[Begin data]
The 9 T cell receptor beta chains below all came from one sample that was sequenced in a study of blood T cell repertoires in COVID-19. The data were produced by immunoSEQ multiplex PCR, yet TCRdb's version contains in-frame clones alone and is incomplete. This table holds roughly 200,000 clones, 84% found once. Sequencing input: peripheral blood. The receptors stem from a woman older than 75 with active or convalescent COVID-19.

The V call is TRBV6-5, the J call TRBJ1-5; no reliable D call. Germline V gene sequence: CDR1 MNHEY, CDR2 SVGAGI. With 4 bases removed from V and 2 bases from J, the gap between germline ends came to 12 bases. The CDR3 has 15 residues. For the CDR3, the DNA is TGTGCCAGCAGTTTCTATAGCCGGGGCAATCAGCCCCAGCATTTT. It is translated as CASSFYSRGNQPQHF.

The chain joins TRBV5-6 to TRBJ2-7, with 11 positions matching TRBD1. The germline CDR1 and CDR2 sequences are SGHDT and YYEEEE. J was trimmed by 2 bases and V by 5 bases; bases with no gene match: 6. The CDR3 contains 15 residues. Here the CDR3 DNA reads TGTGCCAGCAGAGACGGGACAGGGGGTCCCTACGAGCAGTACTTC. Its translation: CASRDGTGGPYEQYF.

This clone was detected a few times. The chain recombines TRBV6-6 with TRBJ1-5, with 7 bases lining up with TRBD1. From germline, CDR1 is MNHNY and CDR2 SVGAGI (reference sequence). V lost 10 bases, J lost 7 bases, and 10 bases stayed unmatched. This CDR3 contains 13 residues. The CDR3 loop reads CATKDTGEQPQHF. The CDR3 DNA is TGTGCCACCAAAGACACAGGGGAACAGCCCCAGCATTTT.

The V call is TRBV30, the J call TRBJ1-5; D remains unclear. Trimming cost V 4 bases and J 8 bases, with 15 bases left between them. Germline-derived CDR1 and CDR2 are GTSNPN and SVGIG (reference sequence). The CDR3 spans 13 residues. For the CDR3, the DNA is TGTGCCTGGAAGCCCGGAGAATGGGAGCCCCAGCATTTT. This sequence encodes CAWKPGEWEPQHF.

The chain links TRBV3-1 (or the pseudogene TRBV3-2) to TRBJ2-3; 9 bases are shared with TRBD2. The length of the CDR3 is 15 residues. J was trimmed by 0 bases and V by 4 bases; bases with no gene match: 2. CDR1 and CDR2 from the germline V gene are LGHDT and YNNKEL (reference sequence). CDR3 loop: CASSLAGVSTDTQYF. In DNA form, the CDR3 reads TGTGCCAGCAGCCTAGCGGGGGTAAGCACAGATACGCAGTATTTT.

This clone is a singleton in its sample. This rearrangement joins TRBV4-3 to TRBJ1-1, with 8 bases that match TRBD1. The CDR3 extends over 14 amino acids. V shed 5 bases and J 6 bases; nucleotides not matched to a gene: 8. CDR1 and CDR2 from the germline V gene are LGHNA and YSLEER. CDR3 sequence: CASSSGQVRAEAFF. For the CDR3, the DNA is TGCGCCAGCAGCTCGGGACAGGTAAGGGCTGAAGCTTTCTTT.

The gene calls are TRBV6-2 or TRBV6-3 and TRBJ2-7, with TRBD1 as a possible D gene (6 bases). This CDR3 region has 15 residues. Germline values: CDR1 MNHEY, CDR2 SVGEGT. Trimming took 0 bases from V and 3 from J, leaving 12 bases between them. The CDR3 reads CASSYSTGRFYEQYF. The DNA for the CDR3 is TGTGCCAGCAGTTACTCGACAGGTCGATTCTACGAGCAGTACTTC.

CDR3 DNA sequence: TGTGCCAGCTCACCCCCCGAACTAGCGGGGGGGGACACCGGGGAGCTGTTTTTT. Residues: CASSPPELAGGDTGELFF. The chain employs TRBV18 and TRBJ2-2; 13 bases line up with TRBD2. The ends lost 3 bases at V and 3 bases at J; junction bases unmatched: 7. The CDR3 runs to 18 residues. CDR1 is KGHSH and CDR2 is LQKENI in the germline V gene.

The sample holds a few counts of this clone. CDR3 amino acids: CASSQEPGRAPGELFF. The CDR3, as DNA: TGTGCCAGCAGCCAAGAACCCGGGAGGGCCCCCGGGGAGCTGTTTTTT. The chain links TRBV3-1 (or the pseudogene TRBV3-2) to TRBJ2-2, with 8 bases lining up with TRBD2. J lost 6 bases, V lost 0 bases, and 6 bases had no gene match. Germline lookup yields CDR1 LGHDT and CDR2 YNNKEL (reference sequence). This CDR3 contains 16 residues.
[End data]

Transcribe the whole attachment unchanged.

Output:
The 9 T cell receptor beta chains below all came from one sample that was sequenced in a study of blood T cell repertoires in COVID-19. The data were produced by immunoSEQ multiplex PCR, yet TCRdb's version contains in-frame clones alone and is incomplete. This table holds roughly 200,000 clones, 84% found once. Sequencing input: peripheral blood. The receptors stem from a woman older than 75 with active or convalescent COVID-19.

The V call is TRBV6-5, the J call TRBJ1-5; no reliable D call. Germline V gene sequence: CDR1 MNHEY, CDR2 SVGAGI. With 4 bases removed from V and 2 bases from J, the gap between germline ends came to 12 bases. The CDR3 has 15 residues. For the CDR3, the DNA is TGTGCCAGCAGTTTCTATAGCCGGGGCAATCAGCCCCAGCATTTT. It is translated as CASSFYSRGNQPQHF.

The chain joins TRBV5-6 to TRBJ2-7, with 11 positions matching TRBD1. The germline CDR1 and CDR2 sequences are SGHDT and YYEEEE. J was trimmed by 2 bases and V by 5 bases; bases with no gene match: 6. The CDR3 contains 15 residues. Here the CDR3 DNA reads TGTGCCAGCAGAGACGGGACAGGGGGTCCCTACGAGCAGTACTTC. Its translation: CASRDGTGGPYEQYF.

This clone was detected a few times. The chain recombines TRBV6-6 with TRBJ1-5, with 7 bases lining up with TRBD1. From germline, CDR1 is MNHNY and CDR2 SVGAGI (reference sequence). V lost 10 bases, J lost 7 bases, and 10 bases stayed unmatched. This CDR3 contains 13 residues. The CDR3 loop reads CATKDTGEQPQHF. The CDR3 DNA is TGTGCCACCAAAGACACAGGGGAACAGCCCCAGCATTTT.

The V call is TRBV30, the J call TRBJ1-5; D remains unclear. Trimming cost V 4 bases and J 8 bases, with 15 bases left between them. Germline-derived CDR1 and CDR2 are GTSNPN and SVGIG (reference sequence). The CDR3 spans 13 residues. For the CDR3, the DNA is TGTGCCTGGAAGCCCGGAGAATGGGAGCCCCAGCATTTT. This sequence encodes CAWKPGEWEPQHF.

The chain links TRBV3-1 (or the pseudogene TRBV3-2) to TRBJ2-3; 9 bases are shared with TRBD2. The length of the CDR3 is 15 residues. J was trimmed by 0 bases and V by 4 bases; bases with no gene match: 2. CDR1 and CDR2 from the germline V gene are LGHDT and YNNKEL (reference sequence). CDR3 loop: CASSLAGVSTDTQYF. In DNA form, the CDR3 reads TGTGCCAGCAGCCTAGCGGGGGTAAGCACAGATACGCAGTATTTT.

This clone is a singleton in its sample. This rearrangement joins TRBV4-3 to TRBJ1-1, with 8 bases that match TRBD1. The CDR3 extends over 14 amino acids. V shed 5 bases and J 6 bases; nucleotides not matched to a gene: 8. CDR1 and CDR2 from the germline V gene are LGHNA and YSLEER. CDR3 sequence: CASSSGQVRAEAFF. For the CDR3, the DNA is TGCGCCAGCAGCTCGGGACAGGTAAGGGCTGAAGCTTTCTTT.

The gene calls are TRBV6-2 or TRBV6-3 and TRBJ2-7, with TRBD1 as a possible D gene (6 bases). This CDR3 region has 15 residues. Germline values: CDR1 MNHEY, CDR2 SVGEGT. Trimming took 0 bases from V and 3 from J, leaving 12 bases between them. The CDR3 reads CASSYSTGRFYEQYF. The DNA for the CDR3 is TGTGCCAGCAGTTACTCGACAGGTCGATTCTACGAGCAGTACTTC.

CDR3 DNA sequence: TGTGCCAGCTCACCCCCCGAACTAGCGGGGGGGGACACCGGGGAGCTGTTTTTT. Residues: CASSPPELAGGDTGELFF. The chain employs TRBV18 and TRBJ2-2; 13 bases line up with TRBD2. The ends lost 3 bases at V and 3 bases at J; junction bases unmatched: 7. The CDR3 runs to 18 residues. CDR1 is KGHSH and CDR2 is LQKENI in the germline V gene.

The sample holds a few counts of this clone. CDR3 amino acids: CASSQEPGRAPGELFF. The CDR3, as DNA: TGTGCCAGCAGCCAAGAACCCGGGAGGGCCCCCGGGGAGCTGTTTTTT. The chain links TRBV3-1 (or the pseudogene TRBV3-2) to TRBJ2-2, with 8 bases lining up with TRBD2. J lost 6 bases, V lost 0 bases, and 6 bases had no gene match. Germline lookup yields CDR1 LGHDT and CDR2 YNNKEL (reference sequence). This CDR3 contains 16 residues.